Welcome to the Sidebar’s advice column, where lawyers, loiterers, and loggers alike sit down for a chat with our very own Muffle. Her advice might be bad, but hey, at least someone’s listening. Today we’re talking about the feelings that come up in therapy.
I always felt like my childhood was pretty good. We had our ups and downs but I was a happy kid. But I recently started going to therapy for, I thought, unrelated reasons, and in the process of talking through those issues I’ve been realizing how much my parents failed me when I was little. It’s not that I didn’t remember my childhood, I just didn’t think about how unfair a lot of it was until someone asked me to. Now I’m angry, and I don’t know what to do. Do I confront my parents? Do I get over it, like I’ve done for years? How do I handle all these feelings?
Therapy is a funny thing. You go into it thinking that it’s going to settle your feelings, but in my experience, you have to dig a lot of things up first, and a lot of complicated emotions rise up with them. Despite our expectations, that’s a huge and important part of the process.
You haven’t given me many details about what happened to you, Delayed, and I think that alone says something: whatever you’re feeling, it’s still very raw, and very personal. Even though what you’re reacting to happened a long time ago, because you didn’t process those feelings until now, it’s as fresh as if it happened this morning. And that is totally, perfectly normal.
Because you’re not ready to share those feelings yet, I can’t know how your parents failed you. But if I had to hazard a guess, I’d bet that they put too much on your shoulders too fast, and never let you be the kid you really were. I say this because, in your question, you’re asking a question every child is asking when they cry, freak out, throw a tantrum, run away: what are all these feelings and what do I do with them? I’d wager your parents didn’t know the answer to that question, themselves, so they never answered it for you.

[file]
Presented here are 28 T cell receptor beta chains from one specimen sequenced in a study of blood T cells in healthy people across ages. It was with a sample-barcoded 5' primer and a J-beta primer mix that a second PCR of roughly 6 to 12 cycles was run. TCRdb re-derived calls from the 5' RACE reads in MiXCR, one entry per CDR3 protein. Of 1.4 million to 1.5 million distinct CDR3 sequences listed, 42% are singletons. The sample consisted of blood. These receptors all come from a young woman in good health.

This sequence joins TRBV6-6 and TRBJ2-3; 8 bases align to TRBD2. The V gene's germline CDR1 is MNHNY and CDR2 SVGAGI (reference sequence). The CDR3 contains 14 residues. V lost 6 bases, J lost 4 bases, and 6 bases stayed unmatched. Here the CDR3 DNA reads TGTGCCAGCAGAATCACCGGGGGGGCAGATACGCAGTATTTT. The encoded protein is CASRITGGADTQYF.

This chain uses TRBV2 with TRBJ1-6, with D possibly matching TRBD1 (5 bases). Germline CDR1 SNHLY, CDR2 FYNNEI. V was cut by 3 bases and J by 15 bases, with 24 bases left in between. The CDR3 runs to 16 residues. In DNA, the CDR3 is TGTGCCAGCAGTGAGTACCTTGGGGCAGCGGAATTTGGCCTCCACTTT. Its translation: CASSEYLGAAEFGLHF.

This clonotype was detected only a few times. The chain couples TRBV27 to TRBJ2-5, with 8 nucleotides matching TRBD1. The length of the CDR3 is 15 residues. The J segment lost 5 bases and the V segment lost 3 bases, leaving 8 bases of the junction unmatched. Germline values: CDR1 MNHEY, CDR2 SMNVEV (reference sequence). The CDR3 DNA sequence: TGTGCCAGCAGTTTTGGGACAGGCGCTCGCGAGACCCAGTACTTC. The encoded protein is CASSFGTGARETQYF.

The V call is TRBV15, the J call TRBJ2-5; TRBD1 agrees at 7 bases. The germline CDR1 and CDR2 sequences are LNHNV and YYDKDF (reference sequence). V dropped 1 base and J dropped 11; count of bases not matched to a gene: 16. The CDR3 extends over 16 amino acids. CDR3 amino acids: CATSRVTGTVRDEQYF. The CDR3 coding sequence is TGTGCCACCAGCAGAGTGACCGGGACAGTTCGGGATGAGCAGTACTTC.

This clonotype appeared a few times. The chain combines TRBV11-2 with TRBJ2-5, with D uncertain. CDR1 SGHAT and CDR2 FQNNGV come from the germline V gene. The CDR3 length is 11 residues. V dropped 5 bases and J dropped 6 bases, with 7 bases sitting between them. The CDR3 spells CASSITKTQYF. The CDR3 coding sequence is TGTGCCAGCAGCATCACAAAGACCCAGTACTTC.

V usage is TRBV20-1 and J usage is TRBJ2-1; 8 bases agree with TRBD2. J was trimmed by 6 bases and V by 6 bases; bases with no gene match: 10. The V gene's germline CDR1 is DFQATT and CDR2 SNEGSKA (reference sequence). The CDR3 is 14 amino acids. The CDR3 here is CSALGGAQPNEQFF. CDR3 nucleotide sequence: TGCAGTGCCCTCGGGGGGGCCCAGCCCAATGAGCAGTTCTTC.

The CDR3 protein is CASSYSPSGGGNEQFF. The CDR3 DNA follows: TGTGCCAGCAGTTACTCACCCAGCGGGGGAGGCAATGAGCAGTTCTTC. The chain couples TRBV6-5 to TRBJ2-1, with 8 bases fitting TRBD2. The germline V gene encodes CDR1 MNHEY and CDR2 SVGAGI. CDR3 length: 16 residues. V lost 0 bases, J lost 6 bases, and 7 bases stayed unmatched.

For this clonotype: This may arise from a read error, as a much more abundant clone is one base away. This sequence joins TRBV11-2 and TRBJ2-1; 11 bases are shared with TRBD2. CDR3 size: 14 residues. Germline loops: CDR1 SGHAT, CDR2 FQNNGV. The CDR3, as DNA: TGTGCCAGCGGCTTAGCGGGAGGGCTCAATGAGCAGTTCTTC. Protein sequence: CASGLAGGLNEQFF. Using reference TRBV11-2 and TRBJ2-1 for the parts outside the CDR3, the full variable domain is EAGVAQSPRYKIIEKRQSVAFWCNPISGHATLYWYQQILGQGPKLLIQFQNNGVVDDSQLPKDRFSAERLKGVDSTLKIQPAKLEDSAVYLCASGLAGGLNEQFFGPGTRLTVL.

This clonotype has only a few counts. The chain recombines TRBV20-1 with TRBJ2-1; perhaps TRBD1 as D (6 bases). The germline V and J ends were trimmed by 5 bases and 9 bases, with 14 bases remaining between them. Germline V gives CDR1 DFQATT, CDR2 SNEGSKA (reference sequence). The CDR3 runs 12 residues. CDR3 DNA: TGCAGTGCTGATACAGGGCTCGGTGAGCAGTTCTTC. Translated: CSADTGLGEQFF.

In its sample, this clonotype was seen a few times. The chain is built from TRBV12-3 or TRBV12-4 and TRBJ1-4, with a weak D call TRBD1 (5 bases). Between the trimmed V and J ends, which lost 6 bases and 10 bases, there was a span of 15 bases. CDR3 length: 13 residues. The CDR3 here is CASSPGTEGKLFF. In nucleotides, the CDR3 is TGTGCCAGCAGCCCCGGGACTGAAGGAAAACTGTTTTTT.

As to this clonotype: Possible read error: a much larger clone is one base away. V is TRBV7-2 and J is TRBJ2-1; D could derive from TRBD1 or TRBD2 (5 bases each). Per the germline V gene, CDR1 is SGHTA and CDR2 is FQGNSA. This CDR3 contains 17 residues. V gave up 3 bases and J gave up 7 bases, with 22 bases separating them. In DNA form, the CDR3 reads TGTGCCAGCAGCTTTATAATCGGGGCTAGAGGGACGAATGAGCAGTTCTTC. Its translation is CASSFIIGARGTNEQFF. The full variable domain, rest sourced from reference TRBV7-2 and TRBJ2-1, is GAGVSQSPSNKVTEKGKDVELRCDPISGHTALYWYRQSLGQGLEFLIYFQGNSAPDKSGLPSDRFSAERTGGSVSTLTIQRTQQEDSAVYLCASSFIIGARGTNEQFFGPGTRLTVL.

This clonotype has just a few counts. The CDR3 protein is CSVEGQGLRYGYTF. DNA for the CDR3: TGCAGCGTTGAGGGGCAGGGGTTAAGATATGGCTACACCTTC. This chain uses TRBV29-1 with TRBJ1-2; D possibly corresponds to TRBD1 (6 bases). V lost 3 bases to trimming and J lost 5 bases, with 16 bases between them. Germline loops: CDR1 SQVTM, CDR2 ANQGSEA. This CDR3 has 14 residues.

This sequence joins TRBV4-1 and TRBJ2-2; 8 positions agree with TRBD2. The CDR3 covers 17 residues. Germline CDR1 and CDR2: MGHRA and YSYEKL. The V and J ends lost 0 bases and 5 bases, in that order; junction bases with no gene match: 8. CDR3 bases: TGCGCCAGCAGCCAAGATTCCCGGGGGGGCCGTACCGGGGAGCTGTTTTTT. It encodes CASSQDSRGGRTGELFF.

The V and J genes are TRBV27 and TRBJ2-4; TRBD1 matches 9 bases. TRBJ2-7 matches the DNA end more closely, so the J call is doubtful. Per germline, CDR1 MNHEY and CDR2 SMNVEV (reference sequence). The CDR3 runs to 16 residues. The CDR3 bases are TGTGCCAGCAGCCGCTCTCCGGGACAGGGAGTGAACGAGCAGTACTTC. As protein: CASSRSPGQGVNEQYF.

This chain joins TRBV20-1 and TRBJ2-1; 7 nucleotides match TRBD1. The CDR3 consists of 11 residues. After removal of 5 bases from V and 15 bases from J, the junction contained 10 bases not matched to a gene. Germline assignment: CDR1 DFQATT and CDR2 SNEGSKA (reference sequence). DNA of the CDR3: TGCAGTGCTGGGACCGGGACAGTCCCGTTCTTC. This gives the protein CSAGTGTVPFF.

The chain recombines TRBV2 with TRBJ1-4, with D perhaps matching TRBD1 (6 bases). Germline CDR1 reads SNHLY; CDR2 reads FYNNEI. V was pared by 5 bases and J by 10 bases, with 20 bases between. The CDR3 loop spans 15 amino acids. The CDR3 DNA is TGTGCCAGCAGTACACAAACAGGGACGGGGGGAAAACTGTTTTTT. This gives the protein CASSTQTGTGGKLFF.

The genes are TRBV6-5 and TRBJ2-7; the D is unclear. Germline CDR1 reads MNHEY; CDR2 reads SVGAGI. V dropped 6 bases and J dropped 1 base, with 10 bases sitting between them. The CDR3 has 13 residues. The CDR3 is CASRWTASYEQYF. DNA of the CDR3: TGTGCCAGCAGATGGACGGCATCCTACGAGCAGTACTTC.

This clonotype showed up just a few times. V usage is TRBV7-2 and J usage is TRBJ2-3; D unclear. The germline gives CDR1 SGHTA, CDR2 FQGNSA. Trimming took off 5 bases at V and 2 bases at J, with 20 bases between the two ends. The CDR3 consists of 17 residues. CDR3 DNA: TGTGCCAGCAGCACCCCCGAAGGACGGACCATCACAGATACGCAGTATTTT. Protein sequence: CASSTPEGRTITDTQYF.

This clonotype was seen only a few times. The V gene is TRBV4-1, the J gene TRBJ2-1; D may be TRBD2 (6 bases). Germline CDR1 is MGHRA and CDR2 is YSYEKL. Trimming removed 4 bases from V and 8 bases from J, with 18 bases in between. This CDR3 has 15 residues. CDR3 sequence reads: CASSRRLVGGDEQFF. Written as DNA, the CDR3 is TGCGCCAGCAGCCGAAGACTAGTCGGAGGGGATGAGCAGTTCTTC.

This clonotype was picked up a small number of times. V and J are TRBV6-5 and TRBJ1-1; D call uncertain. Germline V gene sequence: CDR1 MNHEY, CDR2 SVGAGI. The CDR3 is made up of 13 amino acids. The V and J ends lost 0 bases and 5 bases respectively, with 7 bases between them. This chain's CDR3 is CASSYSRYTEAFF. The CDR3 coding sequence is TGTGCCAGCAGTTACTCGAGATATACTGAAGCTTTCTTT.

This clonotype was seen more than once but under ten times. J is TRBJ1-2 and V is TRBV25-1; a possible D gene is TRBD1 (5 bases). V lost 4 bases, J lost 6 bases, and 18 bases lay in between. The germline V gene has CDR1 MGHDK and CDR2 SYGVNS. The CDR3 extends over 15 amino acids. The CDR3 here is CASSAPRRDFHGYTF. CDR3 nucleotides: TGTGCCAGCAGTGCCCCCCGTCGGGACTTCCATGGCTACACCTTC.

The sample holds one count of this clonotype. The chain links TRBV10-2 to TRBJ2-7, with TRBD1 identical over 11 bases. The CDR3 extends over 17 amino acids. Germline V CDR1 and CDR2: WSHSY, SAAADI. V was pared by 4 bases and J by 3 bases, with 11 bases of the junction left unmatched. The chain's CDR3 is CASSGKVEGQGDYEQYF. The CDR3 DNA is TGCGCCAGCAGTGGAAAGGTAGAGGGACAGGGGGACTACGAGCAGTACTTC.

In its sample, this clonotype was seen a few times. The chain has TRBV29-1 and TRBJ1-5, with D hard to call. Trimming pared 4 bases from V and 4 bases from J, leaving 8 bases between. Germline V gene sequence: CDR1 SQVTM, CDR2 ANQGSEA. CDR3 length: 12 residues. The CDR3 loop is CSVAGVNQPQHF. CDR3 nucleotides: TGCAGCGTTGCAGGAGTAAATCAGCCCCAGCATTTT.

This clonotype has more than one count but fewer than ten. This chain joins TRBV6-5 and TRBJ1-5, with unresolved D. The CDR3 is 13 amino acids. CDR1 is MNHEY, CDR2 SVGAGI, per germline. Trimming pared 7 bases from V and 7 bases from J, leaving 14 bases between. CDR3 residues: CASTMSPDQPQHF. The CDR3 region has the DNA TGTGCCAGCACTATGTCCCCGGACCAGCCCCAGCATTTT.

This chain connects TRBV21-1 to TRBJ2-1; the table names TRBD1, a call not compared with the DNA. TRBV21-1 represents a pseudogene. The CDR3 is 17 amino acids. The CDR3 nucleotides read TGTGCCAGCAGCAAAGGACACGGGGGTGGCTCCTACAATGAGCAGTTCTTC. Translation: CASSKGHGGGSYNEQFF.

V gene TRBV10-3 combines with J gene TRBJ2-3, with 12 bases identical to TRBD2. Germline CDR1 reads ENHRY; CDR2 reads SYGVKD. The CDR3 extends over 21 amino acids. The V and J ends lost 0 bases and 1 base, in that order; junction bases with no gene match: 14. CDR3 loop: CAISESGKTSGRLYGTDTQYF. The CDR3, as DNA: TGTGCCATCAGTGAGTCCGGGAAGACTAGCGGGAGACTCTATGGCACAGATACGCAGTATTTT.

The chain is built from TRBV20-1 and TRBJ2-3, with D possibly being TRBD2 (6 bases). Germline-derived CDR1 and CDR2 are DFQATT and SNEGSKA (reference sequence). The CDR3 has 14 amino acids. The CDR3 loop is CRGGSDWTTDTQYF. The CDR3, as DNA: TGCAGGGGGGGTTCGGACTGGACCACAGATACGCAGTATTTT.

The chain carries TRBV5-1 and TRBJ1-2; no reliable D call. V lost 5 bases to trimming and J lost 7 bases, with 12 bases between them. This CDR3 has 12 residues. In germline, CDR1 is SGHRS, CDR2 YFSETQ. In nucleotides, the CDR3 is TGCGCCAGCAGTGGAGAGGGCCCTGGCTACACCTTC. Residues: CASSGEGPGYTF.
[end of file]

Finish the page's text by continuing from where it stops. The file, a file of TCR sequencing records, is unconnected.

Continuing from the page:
What you do with those feelings is, simply, feel them. For whatever reason, you’ve hidden these emotions away like an old photo album for a very long time. Unlike old pictures, however, emotions don’t fade; they concentrate, even way below the surface, so when they do come out, they’re even more intense than if you’d dealt with them straight away.
There’s good news and bad news, though. The good news is that you’re finally doing the work you need to work through all those bad feelings! The bad news is that I think you’re still protecting yourself. Anger is a defensive feeling. We use it to shield ourselves when we feel threatened or hurt. And it covers up the real feelings that the anger is responding to: sadness, betrayal, loss, grief. It’s only when you work through those feelings, the real ones, deeper down than you’ve even gone yet, that you can really start to move on. Don’t “get over it;” you’ve been trying that since you were a kid, and it didn’t work. You wouldn’t keep trying to hammer a nail with a sponge, so why ignore your heart?
What happens next with your parents really depends on your relationship with them now, and whether they’ve grown up as much as you have. It’s entirely possible that, with the wisdom of age and experience, they’ve learned to be more comfortable with their own feelings, and would be open to discussing yours. But it’s also possible that they can’t grow up; that whatever they’ve experienced in their lives has left them as scared of feelings as they taught you to be, and they’ve been looking away from real, authentic emotions for so long that they wouldn’t recognize them if they saw them. If that’s the case, then they can’t help you. In fact, maybe, once you find peace with your parents and your past, you’ll be the one who ends up helping them.
Snark and tipples,
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